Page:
Friday, 20 November 2009

Attention! Deficit disorder

John McDonnell MP

From today's Morning Star

This week the Treasury confirmed that the government budget deficit had reached record levels of £11.4 billion last month.

This bombshell means the experts have had to revise their estimate of what the annual deficit could pan out to be. A whopping £190bn is their calculation.

Add to this collapsing tax receipts as the recession bites and the costs of having over 2.5 million people unemployed, and you're left with a major economic headache.

The big three parties are all in firm agreement that reducing and eliminating the deficit are central priorities for the coming period, whoever is in office.

The only difference between them is the timescale they have in mind.

In the Queen's speech this week Labour introduced proposals for a Fiscal Responsibility Bill, which would commit it to cutting the deficit by 50 per cent in four years, while Vince Cable and Nick Clegg of the Lib Dems are calling for Gordon Brown to launch into "savage cuts."

As part of his strategy to position the Conservatives as the party of economic responsibility, David Cameron is playing hardball. He's suggested that a Tory government would eliminate the whole deficit in one Parliament.

Cameron's recent speeches referring to the iniquities of big government are crude attempts to lay down some semblance of justification for plans to cut public spending and reduce public borrowing.

His big-government theme is reminiscent of the Thatcherite arguments of the 1970s and '80s, when the government pushed policies to "get government off people's backs."

A return to economic growth could reduce the deficit, but even if the current recession is coming to an end, few would predict spectacular growth over the next few years.

The Organisation for Economic Co-operation and Development is predicting no more than 1 to 2 per cent growth up to 2011.

There is residual anxiety that the shaky US property market could still tip the British economy back into recession at any stage during this period.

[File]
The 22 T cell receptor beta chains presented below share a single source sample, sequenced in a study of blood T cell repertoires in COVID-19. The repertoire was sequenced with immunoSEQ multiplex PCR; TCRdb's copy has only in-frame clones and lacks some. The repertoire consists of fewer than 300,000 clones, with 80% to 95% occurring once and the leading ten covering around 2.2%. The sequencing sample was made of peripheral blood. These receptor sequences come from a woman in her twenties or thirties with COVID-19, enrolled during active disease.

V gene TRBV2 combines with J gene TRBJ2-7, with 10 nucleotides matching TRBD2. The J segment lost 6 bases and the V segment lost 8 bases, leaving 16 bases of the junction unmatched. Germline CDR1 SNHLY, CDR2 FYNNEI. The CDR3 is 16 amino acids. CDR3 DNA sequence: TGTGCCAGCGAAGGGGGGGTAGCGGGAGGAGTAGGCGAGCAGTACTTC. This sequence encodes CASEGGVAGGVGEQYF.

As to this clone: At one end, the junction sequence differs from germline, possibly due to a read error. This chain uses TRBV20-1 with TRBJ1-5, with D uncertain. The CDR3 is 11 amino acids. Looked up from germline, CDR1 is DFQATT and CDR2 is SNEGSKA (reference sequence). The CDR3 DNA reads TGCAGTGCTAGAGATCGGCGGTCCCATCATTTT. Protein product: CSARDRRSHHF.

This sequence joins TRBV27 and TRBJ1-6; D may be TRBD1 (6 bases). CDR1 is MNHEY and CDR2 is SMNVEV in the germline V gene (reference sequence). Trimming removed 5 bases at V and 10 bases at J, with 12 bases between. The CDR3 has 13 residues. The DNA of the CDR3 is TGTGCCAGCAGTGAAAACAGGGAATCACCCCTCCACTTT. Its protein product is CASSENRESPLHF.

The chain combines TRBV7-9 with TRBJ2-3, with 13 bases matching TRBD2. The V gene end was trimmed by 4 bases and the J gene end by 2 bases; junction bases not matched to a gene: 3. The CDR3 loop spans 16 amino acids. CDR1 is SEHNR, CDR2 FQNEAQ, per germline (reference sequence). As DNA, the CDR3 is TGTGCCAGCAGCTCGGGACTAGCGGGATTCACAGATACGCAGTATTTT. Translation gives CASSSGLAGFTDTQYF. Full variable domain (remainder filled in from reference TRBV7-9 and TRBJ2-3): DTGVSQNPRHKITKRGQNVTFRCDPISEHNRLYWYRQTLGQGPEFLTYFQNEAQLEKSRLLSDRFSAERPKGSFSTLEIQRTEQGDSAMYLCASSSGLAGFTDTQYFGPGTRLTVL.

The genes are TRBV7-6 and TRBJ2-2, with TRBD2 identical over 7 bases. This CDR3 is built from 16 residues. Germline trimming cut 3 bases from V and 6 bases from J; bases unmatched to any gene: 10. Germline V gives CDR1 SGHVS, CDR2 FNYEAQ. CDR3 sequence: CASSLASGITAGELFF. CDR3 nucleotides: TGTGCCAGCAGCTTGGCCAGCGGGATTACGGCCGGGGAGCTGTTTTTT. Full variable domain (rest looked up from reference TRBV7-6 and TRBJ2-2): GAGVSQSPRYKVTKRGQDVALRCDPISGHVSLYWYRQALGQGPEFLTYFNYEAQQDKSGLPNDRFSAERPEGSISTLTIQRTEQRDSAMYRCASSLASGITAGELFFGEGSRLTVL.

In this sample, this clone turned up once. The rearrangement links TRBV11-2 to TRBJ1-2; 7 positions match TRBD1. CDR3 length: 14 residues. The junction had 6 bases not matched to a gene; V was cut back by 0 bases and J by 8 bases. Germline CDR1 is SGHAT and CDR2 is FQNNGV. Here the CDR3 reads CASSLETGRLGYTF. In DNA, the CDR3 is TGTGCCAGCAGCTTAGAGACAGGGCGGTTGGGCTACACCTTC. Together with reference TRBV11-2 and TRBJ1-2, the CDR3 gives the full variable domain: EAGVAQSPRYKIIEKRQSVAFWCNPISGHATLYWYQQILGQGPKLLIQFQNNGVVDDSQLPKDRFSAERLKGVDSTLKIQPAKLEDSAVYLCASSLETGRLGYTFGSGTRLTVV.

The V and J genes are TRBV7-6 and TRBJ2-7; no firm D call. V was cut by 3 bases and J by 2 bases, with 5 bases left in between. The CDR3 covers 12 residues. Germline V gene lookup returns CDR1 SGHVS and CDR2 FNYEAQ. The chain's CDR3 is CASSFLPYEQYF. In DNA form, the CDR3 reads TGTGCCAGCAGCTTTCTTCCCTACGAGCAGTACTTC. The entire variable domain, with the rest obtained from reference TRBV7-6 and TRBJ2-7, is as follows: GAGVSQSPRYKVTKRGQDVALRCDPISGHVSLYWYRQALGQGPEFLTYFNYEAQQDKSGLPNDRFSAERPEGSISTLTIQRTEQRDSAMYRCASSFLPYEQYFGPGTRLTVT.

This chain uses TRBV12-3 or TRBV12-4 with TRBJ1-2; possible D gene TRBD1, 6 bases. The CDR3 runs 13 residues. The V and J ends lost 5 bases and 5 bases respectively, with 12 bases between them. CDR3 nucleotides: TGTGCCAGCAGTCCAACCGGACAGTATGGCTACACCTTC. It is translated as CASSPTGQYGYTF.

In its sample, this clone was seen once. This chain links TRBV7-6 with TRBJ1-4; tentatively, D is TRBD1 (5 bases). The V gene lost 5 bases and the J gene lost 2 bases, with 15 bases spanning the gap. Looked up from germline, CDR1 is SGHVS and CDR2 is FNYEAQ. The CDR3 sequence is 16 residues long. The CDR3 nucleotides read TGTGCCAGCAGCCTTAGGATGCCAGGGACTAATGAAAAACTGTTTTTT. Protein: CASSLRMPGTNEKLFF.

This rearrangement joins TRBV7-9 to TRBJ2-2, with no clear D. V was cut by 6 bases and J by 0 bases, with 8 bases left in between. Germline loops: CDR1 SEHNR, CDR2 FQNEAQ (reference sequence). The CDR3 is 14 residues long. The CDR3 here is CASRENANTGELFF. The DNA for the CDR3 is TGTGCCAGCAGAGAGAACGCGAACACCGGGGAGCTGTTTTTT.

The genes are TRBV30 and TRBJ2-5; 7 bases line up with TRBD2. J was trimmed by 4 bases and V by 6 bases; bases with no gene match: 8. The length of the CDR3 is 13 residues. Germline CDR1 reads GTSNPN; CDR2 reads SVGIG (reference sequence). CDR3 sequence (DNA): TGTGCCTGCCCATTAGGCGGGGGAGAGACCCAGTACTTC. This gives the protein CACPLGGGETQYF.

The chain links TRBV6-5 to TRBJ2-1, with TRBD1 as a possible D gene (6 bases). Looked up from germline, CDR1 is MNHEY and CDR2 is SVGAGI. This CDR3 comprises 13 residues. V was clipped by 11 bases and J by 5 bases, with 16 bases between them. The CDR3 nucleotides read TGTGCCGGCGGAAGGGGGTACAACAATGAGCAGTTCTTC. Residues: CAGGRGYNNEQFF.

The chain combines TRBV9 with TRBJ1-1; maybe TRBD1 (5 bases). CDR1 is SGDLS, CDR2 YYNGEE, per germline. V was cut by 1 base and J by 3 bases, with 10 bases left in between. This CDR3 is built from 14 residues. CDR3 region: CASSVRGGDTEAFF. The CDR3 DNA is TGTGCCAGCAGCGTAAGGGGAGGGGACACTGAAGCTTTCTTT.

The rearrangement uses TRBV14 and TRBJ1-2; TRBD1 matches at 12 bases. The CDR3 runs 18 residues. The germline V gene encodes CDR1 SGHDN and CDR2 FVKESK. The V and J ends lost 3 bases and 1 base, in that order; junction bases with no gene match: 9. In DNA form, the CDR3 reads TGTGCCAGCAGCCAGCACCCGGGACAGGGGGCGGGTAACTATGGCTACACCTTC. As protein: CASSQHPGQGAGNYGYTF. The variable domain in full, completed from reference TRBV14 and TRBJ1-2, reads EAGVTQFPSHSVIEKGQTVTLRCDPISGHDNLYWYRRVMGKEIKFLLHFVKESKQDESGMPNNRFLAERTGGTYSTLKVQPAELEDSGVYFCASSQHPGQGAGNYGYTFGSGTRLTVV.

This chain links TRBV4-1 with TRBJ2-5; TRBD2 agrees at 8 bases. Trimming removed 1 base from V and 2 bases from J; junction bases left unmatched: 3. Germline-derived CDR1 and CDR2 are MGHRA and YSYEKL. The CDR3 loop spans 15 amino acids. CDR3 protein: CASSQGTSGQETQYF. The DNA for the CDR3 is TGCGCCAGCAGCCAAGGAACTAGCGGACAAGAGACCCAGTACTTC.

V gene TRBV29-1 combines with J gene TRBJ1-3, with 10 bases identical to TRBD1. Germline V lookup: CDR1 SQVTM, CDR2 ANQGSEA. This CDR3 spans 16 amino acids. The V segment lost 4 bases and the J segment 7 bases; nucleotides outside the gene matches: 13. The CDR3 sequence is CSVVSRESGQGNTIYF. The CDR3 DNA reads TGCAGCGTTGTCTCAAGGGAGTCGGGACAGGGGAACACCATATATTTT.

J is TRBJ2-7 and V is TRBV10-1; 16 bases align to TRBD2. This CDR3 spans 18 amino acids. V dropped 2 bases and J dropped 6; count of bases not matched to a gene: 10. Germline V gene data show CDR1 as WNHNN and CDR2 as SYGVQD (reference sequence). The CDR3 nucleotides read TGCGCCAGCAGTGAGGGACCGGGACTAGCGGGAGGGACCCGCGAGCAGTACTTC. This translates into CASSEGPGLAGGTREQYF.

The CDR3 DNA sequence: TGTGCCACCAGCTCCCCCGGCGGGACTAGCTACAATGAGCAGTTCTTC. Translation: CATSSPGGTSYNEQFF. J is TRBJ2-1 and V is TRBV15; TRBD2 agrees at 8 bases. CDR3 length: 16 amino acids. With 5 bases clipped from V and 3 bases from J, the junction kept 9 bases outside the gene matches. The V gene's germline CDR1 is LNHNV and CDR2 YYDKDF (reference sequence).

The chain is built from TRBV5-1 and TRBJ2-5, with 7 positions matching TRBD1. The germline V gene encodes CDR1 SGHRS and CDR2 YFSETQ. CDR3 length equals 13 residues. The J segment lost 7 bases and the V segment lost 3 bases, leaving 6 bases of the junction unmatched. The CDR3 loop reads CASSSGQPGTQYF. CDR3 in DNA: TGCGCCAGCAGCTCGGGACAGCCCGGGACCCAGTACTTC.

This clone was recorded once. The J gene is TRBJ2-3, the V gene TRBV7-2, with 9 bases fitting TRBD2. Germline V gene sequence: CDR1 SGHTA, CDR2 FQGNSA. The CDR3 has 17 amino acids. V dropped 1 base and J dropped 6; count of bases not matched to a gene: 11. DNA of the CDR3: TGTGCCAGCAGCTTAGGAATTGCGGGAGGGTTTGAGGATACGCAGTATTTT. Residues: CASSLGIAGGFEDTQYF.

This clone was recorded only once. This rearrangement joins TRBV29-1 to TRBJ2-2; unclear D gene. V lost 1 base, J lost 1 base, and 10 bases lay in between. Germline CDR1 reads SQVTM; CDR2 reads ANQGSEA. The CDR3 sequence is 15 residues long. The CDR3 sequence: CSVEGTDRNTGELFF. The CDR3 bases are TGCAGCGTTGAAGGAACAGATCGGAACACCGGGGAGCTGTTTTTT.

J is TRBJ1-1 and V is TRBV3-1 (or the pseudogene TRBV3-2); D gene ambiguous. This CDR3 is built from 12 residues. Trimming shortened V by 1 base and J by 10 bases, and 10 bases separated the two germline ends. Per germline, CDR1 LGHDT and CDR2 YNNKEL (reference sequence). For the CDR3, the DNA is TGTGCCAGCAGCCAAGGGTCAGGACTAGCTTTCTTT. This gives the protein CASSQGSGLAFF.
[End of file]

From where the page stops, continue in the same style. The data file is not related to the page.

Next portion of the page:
The only alternative available to reduce the deficit is to secure more tax revenues.

But neither Labour nor the Tories are willing to increase taxes or take any serious measures to tackle the large-scale tax evasion and avoidance which are sapping our public finances to the tune of £150bn a year, according to the Tax Justice Network.

This political consensus across the main parties holds out the prospect of public service cutbacks on a scale not seen in this country since the '30s.

According to the Budget figures for 2009, the government's total managed annual expenditure is £671bn.

Even if we allowed for the predicted 1 per cent growth in the economy over the coming years, any government aiming to wipe off £190bn debt within one period of office would have to launch a programme of cuts of £30-35bn per year for the five years of that Parliament.

This would mean cutting 25 per cent of all government expenditure.

People need to be made aware of what a 25 per cent cut in public services would look like.

Crudely, 25 per cent cuts could mean the axing of over:

7,000 GPs
4,000 NHS dentists
400 NHS hospitals
750 secondary schools
100,000 teachers
10,000 firefighters.

The Tories have made it clear that they want to cut the welfare benefits bill, particularly the dole and pensions.

Cuts on the scale required to make any real impact on the deficit would require a cut in unemployment benefit, already the lowest in Europe, to £48 per week and raising the state retirement age to 69 immediately.

This is what we are now facing as a result of an economic recession created by bankers, speculators, profiteers and their supporters in government.

All the main political parties have decided that we will pay for this crisis, not the the institutions or individuals that caused it.

Having used our money to stabilise the financial system, the government has stood back and allowed the speculators to return to business as usual. Bankers are in line to receive £6bn in bonuses this Christmas.

But even if the main political parties are not willing to consider an alternative to this insanity, many people are.

Ordinary people are still fuming at the bankers with their bonuses and the politicians with their expenses, who colluded to bring about this crisis and who are now colluding to ensure it is us not them that pay for it.

The role of the People's Charter is to fill the vacuum left by the bankrupt strategy of these political parties.

By setting out a straightforward analysis of the crisis, the charter provides an alternative view of causes of the unemployment and the threat to our public services that we are facing.

By setting out a common-sense set of basic policies, the charter offers a way of developing an alternative strategy to take the economy out of recession in a way that could transform the future of our society.

Already endorsed by trade unions, the TUC and enthusiastically supported by the Labour Representation Committee at its annual conference last week, the charter is beginning to catch the wind at a time when an alternative to the sterile consensus of the main political parties is desperately needed.

The charter could be the benchmark by which people will decide how they cast their votes in the coming election.

John McDonnell MP is Chair of the Labour Representation Committee.

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